The Dynamic Memory Management (DMM) feature provides an advanced method to utilize physical memory while emulating a hard disk. If this feature is enabled, only a minimum amount of memory, instead of full-scale memory amount requested, is allocated at the time of initial creation. Later it will automatically request memory allocations when current allocated memory amount is not enough for the new added data. In Windows 7 or newer Windows OS, if a virtual disk is formatted with NTFS file system, this feature is also able to release the corresponding memory when a file is deleted.
This feature is useful when you don’t want a ram disk to always occupy the system memory. For example, at some time you may use a ram disk for files downloading from Internet, and later you may need large amounts of memory to run a game. This feature makes you switch between these two scenarios conveniently.
The following figures demonstrate how Dynamic Memory Management works.
First let's check the available memory amount via Windows Task Manager before creating a ram disk. In this example, current available physical memory amount is about 4 GB.
To make a comparison, at first we create a ram disk of 3000 MB size WITHOUT Dynamic Memory Management feature. The available memory amount immediately reduces to about 1 GB which means that 3 GB memory is allocated out for this ram disk.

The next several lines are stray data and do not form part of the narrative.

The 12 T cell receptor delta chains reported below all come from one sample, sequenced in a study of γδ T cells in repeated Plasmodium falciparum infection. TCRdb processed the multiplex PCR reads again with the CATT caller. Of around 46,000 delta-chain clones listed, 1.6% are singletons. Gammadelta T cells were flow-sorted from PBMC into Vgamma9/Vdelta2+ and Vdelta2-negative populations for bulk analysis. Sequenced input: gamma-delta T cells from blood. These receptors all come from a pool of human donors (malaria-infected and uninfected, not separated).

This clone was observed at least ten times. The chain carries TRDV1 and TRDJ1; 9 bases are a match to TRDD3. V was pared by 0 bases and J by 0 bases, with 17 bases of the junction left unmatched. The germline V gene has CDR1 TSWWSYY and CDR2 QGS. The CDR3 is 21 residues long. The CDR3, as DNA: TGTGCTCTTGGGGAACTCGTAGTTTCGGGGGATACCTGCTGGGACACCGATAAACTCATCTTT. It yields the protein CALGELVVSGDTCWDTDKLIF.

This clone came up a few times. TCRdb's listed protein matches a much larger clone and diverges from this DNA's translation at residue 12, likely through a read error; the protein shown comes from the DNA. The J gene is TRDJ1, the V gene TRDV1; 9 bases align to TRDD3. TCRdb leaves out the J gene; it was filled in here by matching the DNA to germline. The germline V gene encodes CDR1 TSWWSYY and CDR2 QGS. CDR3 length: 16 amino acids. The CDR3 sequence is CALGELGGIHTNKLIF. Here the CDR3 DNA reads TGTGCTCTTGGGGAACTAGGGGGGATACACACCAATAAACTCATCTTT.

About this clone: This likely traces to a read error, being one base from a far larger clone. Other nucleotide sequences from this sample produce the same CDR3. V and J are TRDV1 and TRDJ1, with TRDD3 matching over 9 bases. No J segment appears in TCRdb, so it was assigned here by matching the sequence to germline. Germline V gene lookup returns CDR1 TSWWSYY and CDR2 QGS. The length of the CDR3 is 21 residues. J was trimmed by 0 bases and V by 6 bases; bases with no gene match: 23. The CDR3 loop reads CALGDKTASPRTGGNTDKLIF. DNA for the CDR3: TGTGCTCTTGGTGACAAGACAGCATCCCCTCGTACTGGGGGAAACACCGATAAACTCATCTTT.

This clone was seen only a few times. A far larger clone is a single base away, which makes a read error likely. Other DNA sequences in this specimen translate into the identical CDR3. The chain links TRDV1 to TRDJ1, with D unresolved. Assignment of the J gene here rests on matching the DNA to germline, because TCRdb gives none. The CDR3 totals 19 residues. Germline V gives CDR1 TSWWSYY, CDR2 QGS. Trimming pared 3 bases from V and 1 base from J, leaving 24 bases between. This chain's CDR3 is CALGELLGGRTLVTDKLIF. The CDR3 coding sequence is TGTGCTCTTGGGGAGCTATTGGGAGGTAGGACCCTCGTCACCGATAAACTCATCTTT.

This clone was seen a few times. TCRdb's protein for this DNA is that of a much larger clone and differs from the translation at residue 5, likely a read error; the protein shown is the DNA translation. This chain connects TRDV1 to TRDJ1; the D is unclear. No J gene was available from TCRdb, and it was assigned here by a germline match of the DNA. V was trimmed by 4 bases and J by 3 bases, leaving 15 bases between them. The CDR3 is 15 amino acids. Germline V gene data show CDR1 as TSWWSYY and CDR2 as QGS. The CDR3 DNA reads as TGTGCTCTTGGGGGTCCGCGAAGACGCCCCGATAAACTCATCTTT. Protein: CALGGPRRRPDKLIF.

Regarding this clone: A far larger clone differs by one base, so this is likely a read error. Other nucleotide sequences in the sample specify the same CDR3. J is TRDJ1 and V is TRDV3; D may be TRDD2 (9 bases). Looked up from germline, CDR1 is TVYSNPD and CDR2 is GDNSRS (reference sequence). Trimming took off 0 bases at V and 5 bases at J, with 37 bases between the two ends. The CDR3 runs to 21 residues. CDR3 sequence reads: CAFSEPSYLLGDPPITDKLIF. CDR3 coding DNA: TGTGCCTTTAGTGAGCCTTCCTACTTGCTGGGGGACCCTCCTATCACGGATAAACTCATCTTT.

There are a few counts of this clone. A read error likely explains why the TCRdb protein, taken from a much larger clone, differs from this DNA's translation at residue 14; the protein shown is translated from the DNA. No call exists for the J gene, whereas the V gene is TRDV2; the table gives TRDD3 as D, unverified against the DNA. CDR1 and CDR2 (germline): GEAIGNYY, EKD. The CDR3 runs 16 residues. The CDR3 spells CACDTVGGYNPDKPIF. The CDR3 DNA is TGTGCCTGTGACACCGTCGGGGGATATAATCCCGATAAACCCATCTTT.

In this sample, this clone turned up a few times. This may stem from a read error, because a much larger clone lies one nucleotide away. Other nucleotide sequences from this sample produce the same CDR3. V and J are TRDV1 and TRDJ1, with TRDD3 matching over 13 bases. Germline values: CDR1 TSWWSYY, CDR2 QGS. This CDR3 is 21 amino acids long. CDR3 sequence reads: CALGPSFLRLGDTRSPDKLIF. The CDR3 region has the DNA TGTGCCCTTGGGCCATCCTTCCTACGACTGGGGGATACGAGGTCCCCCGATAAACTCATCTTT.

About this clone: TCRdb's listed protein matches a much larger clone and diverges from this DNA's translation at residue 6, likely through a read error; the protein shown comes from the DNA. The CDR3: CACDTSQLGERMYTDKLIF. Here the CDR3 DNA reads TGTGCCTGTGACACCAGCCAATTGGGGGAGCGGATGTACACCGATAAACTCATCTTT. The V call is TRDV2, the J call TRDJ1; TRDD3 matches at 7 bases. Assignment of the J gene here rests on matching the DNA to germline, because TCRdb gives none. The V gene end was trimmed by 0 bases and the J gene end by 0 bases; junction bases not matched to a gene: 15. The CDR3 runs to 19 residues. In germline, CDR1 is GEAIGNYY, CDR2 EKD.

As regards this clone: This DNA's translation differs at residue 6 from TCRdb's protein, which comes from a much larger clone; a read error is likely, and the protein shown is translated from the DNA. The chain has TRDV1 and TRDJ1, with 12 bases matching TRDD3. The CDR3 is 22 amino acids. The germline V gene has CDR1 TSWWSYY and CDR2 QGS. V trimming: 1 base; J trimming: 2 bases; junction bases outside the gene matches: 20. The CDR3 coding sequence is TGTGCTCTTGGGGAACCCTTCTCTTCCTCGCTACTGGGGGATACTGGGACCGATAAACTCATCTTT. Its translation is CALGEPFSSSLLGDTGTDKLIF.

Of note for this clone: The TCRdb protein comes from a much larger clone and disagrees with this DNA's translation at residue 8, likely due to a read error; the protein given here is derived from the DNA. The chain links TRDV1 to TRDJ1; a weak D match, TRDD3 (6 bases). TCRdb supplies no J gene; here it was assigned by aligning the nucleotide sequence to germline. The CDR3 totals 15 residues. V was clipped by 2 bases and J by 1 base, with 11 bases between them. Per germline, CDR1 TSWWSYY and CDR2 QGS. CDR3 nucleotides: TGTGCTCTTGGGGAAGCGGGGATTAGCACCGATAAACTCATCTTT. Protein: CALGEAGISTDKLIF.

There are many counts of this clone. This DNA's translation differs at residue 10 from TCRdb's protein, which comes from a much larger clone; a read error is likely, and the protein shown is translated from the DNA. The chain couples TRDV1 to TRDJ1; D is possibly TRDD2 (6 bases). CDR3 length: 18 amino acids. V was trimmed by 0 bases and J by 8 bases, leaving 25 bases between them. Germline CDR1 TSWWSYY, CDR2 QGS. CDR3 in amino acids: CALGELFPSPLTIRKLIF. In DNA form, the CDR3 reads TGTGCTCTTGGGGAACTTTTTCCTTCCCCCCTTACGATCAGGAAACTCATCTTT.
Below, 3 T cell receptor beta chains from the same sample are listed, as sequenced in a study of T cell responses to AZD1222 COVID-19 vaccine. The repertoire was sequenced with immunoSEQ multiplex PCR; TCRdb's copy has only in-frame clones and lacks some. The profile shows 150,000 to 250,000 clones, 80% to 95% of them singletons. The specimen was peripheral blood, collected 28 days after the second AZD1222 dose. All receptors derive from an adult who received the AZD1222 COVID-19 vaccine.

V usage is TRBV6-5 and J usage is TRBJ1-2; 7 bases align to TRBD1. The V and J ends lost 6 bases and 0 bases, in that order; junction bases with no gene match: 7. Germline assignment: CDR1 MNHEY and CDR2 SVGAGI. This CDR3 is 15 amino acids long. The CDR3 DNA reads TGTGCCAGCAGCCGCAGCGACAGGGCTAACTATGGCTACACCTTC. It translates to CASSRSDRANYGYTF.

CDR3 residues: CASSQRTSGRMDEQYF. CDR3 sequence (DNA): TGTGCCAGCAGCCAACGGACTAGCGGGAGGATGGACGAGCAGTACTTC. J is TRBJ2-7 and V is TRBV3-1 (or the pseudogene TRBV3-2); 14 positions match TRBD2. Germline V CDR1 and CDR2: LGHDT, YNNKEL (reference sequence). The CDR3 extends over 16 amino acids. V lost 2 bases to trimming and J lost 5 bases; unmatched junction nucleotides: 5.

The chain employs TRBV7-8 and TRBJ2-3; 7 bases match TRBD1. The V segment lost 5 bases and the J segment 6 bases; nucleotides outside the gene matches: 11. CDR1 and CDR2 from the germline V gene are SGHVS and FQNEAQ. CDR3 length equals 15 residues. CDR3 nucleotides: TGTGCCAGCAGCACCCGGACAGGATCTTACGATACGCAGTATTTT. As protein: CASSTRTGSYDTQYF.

Now we remove this ram disk and create a new ram disk of the same disk size WITH Dynamic Memory Management. Check the available physical memory amount again, and you'll find that it is still about 4 GB which means that almost no memory is allocated out.
Next, we copy a file of 2 GB size to the ram disk. Primo Ramdisk will request memory to hold the arrived file. So you'll see the available memory amount reduces to about 2 GB.
In Windows 7, Windows Server 2008 R2 or newer Windows OS, if a ram disk is formatted with NTFS file system, Primo Ramdisk is able to release the memory to system after the files are deleted. Now we delete this 2 GB file and wait about 30 seconds, we'll find that the available memory amount return to 4 GB.
Compact Mode provides better memory management algorithm by re-organizing data layout to make each memory block fully utilized before requesting a new one. For instance, without Compact Mode, it will cause almost all claimed memory to be allocated immediately in Windows Vista or Windows 7, if you do following operations: right-click the ramdisk drive in "My Computer" and then select "Properties" in the popped-up menu. However with Compact Mode, this issue will not happen.
The shortage of Compact Mode is that it costs minor performance of data access. Besides, it only supports Compact Image if the Image File feature is enabled.
You can manually release all occupied memory to system for a ram disk with DMM feature. Click on the icon button in the command toolbar to re-initialize a ram disk and release allocated memory.
Please note that this operation will delete ALL data on the ram disk and format the ram disk, also affecting its associated image file if have.